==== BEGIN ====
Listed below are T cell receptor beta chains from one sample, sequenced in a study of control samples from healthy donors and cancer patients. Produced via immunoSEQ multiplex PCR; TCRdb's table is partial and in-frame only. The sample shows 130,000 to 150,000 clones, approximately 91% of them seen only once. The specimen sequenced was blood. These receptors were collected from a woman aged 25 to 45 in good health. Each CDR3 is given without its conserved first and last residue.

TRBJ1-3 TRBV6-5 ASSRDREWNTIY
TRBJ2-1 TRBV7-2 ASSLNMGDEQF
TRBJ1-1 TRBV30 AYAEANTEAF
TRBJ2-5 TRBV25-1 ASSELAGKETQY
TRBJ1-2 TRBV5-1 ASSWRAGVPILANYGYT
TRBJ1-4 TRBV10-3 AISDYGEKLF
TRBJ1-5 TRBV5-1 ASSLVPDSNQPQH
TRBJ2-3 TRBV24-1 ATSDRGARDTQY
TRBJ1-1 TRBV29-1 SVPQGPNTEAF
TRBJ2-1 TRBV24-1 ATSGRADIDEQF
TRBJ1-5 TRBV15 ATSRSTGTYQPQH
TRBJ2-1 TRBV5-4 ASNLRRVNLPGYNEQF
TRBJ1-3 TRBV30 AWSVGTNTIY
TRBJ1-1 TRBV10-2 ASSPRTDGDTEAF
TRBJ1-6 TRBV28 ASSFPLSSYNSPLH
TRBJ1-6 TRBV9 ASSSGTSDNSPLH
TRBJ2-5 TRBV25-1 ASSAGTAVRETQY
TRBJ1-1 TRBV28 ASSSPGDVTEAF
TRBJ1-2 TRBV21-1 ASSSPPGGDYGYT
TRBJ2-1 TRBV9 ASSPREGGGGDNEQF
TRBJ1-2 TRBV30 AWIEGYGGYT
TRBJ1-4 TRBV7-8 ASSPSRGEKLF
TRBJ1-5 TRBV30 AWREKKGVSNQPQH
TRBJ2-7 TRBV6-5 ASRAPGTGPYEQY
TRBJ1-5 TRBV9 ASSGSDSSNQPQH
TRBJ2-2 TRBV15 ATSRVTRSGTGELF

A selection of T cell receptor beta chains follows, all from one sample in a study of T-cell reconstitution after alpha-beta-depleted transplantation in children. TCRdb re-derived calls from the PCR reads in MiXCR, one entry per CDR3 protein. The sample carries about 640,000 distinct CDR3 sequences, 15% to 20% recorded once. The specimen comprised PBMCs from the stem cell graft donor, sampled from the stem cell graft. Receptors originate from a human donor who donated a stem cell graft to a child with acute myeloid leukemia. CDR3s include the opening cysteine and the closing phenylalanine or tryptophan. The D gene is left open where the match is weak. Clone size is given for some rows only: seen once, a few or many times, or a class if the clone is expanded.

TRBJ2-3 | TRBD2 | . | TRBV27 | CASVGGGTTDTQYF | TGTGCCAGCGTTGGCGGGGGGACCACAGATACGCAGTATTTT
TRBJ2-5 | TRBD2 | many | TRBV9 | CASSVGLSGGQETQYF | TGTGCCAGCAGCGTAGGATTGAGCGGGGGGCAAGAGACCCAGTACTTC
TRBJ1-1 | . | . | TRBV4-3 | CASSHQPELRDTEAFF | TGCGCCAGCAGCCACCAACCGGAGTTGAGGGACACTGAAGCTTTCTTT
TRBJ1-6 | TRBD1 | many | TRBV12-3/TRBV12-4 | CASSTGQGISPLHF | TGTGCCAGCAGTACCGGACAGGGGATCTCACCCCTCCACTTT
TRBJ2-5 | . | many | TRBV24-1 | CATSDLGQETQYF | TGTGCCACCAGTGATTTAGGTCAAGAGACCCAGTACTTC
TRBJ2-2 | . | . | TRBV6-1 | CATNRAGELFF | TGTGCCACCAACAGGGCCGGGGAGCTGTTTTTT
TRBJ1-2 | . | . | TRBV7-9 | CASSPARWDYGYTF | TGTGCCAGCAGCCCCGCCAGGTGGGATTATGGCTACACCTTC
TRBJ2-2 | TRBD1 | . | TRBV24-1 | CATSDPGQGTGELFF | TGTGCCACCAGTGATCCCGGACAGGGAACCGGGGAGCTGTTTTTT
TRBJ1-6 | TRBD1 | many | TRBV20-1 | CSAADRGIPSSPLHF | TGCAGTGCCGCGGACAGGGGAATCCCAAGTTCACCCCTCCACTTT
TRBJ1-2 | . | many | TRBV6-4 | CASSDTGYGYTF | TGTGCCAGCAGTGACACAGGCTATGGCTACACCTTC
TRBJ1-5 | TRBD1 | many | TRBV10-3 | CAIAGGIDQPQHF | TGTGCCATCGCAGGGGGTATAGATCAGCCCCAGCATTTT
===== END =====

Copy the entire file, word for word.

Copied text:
Listed below are T cell receptor beta chains from one sample, sequenced in a study of control samples from healthy donors and cancer patients. Produced via immunoSEQ multiplex PCR; TCRdb's table is partial and in-frame only. The sample shows 130,000 to 150,000 clones, approximately 91% of them seen only once. The specimen sequenced was blood. These receptors were collected from a woman aged 25 to 45 in good health. Each CDR3 is given without its conserved first and last residue.

TRBJ1-3 TRBV6-5 ASSRDREWNTIY
TRBJ2-1 TRBV7-2 ASSLNMGDEQF
TRBJ1-1 TRBV30 AYAEANTEAF
TRBJ2-5 TRBV25-1 ASSELAGKETQY
TRBJ1-2 TRBV5-1 ASSWRAGVPILANYGYT
TRBJ1-4 TRBV10-3 AISDYGEKLF
TRBJ1-5 TRBV5-1 ASSLVPDSNQPQH
TRBJ2-3 TRBV24-1 ATSDRGARDTQY
TRBJ1-1 TRBV29-1 SVPQGPNTEAF
TRBJ2-1 TRBV24-1 ATSGRADIDEQF
TRBJ1-5 TRBV15 ATSRSTGTYQPQH
TRBJ2-1 TRBV5-4 ASNLRRVNLPGYNEQF
TRBJ1-3 TRBV30 AWSVGTNTIY
TRBJ1-1 TRBV10-2 ASSPRTDGDTEAF
TRBJ1-6 TRBV28 ASSFPLSSYNSPLH
TRBJ1-6 TRBV9 ASSSGTSDNSPLH
TRBJ2-5 TRBV25-1 ASSAGTAVRETQY
TRBJ1-1 TRBV28 ASSSPGDVTEAF
TRBJ1-2 TRBV21-1 ASSSPPGGDYGYT
TRBJ2-1 TRBV9 ASSPREGGGGDNEQF
TRBJ1-2 TRBV30 AWIEGYGGYT
TRBJ1-4 TRBV7-8 ASSPSRGEKLF
TRBJ1-5 TRBV30 AWREKKGVSNQPQH
TRBJ2-7 TRBV6-5 ASRAPGTGPYEQY
TRBJ1-5 TRBV9 ASSGSDSSNQPQH
TRBJ2-2 TRBV15 ATSRVTRSGTGELF

A selection of T cell receptor beta chains follows, all from one sample in a study of T-cell reconstitution after alpha-beta-depleted transplantation in children. TCRdb re-derived calls from the PCR reads in MiXCR, one entry per CDR3 protein. The sample carries about 640,000 distinct CDR3 sequences, 15% to 20% recorded once. The specimen comprised PBMCs from the stem cell graft donor, sampled from the stem cell graft. Receptors originate from a human donor who donated a stem cell graft to a child with acute myeloid leukemia. CDR3s include the opening cysteine and the closing phenylalanine or tryptophan. The D gene is left open where the match is weak. Clone size is given for some rows only: seen once, a few or many times, or a class if the clone is expanded.

TRBJ2-3 | TRBD2 | . | TRBV27 | CASVGGGTTDTQYF | TGTGCCAGCGTTGGCGGGGGGACCACAGATACGCAGTATTTT
TRBJ2-5 | TRBD2 | many | TRBV9 | CASSVGLSGGQETQYF | TGTGCCAGCAGCGTAGGATTGAGCGGGGGGCAAGAGACCCAGTACTTC
TRBJ1-1 | . | . | TRBV4-3 | CASSHQPELRDTEAFF | TGCGCCAGCAGCCACCAACCGGAGTTGAGGGACACTGAAGCTTTCTTT
TRBJ1-6 | TRBD1 | many | TRBV12-3/TRBV12-4 | CASSTGQGISPLHF | TGTGCCAGCAGTACCGGACAGGGGATCTCACCCCTCCACTTT
TRBJ2-5 | . | many | TRBV24-1 | CATSDLGQETQYF | TGTGCCACCAGTGATTTAGGTCAAGAGACCCAGTACTTC
TRBJ2-2 | . | . | TRBV6-1 | CATNRAGELFF | TGTGCCACCAACAGGGCCGGGGAGCTGTTTTTT
TRBJ1-2 | . | . | TRBV7-9 | CASSPARWDYGYTF | TGTGCCAGCAGCCCCGCCAGGTGGGATTATGGCTACACCTTC
TRBJ2-2 | TRBD1 | . | TRBV24-1 | CATSDPGQGTGELFF | TGTGCCACCAGTGATCCCGGACAGGGAACCGGGGAGCTGTTTTTT
TRBJ1-6 | TRBD1 | many | TRBV20-1 | CSAADRGIPSSPLHF | TGCAGTGCCGCGGACAGGGGAATCCCAAGTTCACCCCTCCACTTT
TRBJ1-2 | . | many | TRBV6-4 | CASSDTGYGYTF | TGTGCCAGCAGTGACACAGGCTATGGCTACACCTTC
TRBJ1-5 | TRBD1 | many | TRBV10-3 | CAIAGGIDQPQHF | TGTGCCATCGCAGGGGGTATAGATCAGCCCCAGCATTTT